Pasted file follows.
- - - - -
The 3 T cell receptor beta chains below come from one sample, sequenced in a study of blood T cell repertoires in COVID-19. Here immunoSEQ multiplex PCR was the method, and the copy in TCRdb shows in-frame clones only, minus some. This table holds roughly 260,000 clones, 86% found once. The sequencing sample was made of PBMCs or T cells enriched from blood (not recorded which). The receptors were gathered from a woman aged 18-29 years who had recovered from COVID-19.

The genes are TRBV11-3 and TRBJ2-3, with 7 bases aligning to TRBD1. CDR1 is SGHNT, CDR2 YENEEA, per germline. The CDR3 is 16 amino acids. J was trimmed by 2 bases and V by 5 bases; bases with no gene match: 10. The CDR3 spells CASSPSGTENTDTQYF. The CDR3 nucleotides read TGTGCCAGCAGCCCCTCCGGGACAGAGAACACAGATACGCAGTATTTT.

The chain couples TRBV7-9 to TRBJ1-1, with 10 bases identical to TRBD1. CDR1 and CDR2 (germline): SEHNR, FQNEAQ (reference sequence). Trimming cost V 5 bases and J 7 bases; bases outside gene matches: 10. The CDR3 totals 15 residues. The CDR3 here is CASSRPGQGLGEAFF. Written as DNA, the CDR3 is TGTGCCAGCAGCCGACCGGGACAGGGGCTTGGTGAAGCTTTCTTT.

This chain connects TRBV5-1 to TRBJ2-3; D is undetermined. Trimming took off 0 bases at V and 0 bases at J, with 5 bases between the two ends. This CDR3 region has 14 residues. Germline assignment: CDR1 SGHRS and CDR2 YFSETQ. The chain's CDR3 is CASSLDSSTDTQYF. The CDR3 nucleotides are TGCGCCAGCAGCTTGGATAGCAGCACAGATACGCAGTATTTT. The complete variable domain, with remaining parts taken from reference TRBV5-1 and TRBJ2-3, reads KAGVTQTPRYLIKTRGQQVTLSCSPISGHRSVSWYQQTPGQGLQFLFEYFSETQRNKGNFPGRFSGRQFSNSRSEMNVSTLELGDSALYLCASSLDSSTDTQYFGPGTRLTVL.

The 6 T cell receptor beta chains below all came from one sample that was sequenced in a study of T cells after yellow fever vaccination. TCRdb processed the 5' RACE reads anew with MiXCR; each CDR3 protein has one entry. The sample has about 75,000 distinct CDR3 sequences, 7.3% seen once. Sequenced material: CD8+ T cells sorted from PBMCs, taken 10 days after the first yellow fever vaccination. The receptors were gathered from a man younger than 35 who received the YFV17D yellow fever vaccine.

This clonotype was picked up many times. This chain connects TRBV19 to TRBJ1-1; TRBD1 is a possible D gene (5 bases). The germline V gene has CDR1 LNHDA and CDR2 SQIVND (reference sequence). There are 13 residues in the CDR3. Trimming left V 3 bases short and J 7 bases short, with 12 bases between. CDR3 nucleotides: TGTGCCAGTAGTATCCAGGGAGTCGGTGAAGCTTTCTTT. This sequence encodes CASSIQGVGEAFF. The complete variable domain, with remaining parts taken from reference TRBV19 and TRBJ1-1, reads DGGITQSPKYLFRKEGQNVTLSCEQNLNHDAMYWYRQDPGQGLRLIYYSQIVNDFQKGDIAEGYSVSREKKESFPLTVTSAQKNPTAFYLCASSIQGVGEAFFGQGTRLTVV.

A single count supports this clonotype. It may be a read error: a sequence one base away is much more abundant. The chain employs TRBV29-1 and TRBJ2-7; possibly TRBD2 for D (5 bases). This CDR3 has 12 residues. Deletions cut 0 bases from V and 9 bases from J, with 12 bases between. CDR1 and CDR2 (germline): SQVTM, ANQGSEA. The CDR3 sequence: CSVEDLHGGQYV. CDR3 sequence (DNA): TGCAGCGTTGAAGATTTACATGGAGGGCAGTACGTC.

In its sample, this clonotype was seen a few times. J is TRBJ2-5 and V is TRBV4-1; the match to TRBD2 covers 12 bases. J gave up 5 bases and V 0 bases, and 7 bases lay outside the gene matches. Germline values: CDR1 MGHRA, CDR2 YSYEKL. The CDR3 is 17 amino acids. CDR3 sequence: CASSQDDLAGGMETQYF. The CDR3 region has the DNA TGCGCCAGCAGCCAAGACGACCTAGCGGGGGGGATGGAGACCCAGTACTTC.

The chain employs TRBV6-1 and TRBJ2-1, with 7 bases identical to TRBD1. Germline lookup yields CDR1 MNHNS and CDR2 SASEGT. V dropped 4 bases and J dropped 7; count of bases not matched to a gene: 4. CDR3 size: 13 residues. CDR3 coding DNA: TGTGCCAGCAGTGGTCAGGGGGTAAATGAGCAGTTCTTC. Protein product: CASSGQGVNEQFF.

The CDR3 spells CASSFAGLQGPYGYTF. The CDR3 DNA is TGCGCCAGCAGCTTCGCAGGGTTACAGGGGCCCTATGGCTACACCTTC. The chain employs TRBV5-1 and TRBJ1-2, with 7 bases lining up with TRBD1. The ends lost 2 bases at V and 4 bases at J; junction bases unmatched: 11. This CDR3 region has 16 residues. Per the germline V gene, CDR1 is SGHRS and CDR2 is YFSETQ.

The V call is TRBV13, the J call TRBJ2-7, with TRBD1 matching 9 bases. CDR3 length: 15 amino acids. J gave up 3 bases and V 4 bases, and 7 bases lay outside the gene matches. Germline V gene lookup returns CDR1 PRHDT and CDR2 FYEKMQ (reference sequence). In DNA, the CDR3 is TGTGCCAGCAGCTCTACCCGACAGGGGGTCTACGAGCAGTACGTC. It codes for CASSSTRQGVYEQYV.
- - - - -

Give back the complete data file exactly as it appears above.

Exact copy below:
The 3 T cell receptor beta chains below come from one sample, sequenced in a study of blood T cell repertoires in COVID-19. Here immunoSEQ multiplex PCR was the method, and the copy in TCRdb shows in-frame clones only, minus some. This table holds roughly 260,000 clones, 86% found once. The sequencing sample was made of PBMCs or T cells enriched from blood (not recorded which). The receptors were gathered from a woman aged 18-29 years who had recovered from COVID-19.

The genes are TRBV11-3 and TRBJ2-3, with 7 bases aligning to TRBD1. CDR1 is SGHNT, CDR2 YENEEA, per germline. The CDR3 is 16 amino acids. J was trimmed by 2 bases and V by 5 bases; bases with no gene match: 10. The CDR3 spells CASSPSGTENTDTQYF. The CDR3 nucleotides read TGTGCCAGCAGCCCCTCCGGGACAGAGAACACAGATACGCAGTATTTT.

The chain couples TRBV7-9 to TRBJ1-1, with 10 bases identical to TRBD1. CDR1 and CDR2 (germline): SEHNR, FQNEAQ (reference sequence). Trimming cost V 5 bases and J 7 bases; bases outside gene matches: 10. The CDR3 totals 15 residues. The CDR3 here is CASSRPGQGLGEAFF. Written as DNA, the CDR3 is TGTGCCAGCAGCCGACCGGGACAGGGGCTTGGTGAAGCTTTCTTT.

This chain connects TRBV5-1 to TRBJ2-3; D is undetermined. Trimming took off 0 bases at V and 0 bases at J, with 5 bases between the two ends. This CDR3 region has 14 residues. Germline assignment: CDR1 SGHRS and CDR2 YFSETQ. The chain's CDR3 is CASSLDSSTDTQYF. The CDR3 nucleotides are TGCGCCAGCAGCTTGGATAGCAGCACAGATACGCAGTATTTT. The complete variable domain, with remaining parts taken from reference TRBV5-1 and TRBJ2-3, reads KAGVTQTPRYLIKTRGQQVTLSCSPISGHRSVSWYQQTPGQGLQFLFEYFSETQRNKGNFPGRFSGRQFSNSRSEMNVSTLELGDSALYLCASSLDSSTDTQYFGPGTRLTVL.

The 6 T cell receptor beta chains below all came from one sample that was sequenced in a study of T cells after yellow fever vaccination. TCRdb processed the 5' RACE reads anew with MiXCR; each CDR3 protein has one entry. The sample has about 75,000 distinct CDR3 sequences, 7.3% seen once. Sequenced material: CD8+ T cells sorted from PBMCs, taken 10 days after the first yellow fever vaccination. The receptors were gathered from a man younger than 35 who received the YFV17D yellow fever vaccine.

This clonotype was picked up many times. This chain connects TRBV19 to TRBJ1-1; TRBD1 is a possible D gene (5 bases). The germline V gene has CDR1 LNHDA and CDR2 SQIVND (reference sequence). There are 13 residues in the CDR3. Trimming left V 3 bases short and J 7 bases short, with 12 bases between. CDR3 nucleotides: TGTGCCAGTAGTATCCAGGGAGTCGGTGAAGCTTTCTTT. This sequence encodes CASSIQGVGEAFF. The complete variable domain, with remaining parts taken from reference TRBV19 and TRBJ1-1, reads DGGITQSPKYLFRKEGQNVTLSCEQNLNHDAMYWYRQDPGQGLRLIYYSQIVNDFQKGDIAEGYSVSREKKESFPLTVTSAQKNPTAFYLCASSIQGVGEAFFGQGTRLTVV.

A single count supports this clonotype. It may be a read error: a sequence one base away is much more abundant. The chain employs TRBV29-1 and TRBJ2-7; possibly TRBD2 for D (5 bases). This CDR3 has 12 residues. Deletions cut 0 bases from V and 9 bases from J, with 12 bases between. CDR1 and CDR2 (germline): SQVTM, ANQGSEA. The CDR3 sequence: CSVEDLHGGQYV. CDR3 sequence (DNA): TGCAGCGTTGAAGATTTACATGGAGGGCAGTACGTC.

In its sample, this clonotype was seen a few times. J is TRBJ2-5 and V is TRBV4-1; the match to TRBD2 covers 12 bases. J gave up 5 bases and V 0 bases, and 7 bases lay outside the gene matches. Germline values: CDR1 MGHRA, CDR2 YSYEKL. The CDR3 is 17 amino acids. CDR3 sequence: CASSQDDLAGGMETQYF. The CDR3 region has the DNA TGCGCCAGCAGCCAAGACGACCTAGCGGGGGGGATGGAGACCCAGTACTTC.

The chain employs TRBV6-1 and TRBJ2-1, with 7 bases identical to TRBD1. Germline lookup yields CDR1 MNHNS and CDR2 SASEGT. V dropped 4 bases and J dropped 7; count of bases not matched to a gene: 4. CDR3 size: 13 residues. CDR3 coding DNA: TGTGCCAGCAGTGGTCAGGGGGTAAATGAGCAGTTCTTC. Protein product: CASSGQGVNEQFF.

The CDR3 spells CASSFAGLQGPYGYTF. The CDR3 DNA is TGCGCCAGCAGCTTCGCAGGGTTACAGGGGCCCTATGGCTACACCTTC. The chain employs TRBV5-1 and TRBJ1-2, with 7 bases lining up with TRBD1. The ends lost 2 bases at V and 4 bases at J; junction bases unmatched: 11. This CDR3 region has 16 residues. Per the germline V gene, CDR1 is SGHRS and CDR2 is YFSETQ.

The V call is TRBV13, the J call TRBJ2-7, with TRBD1 matching 9 bases. CDR3 length: 15 amino acids. J gave up 3 bases and V 4 bases, and 7 bases lay outside the gene matches. Germline V gene lookup returns CDR1 PRHDT and CDR2 FYEKMQ (reference sequence). In DNA, the CDR3 is TGTGCCAGCAGCTCTACCCGACAGGGGGTCTACGAGCAGTACGTC. It codes for CASSSTRQGVYEQYV.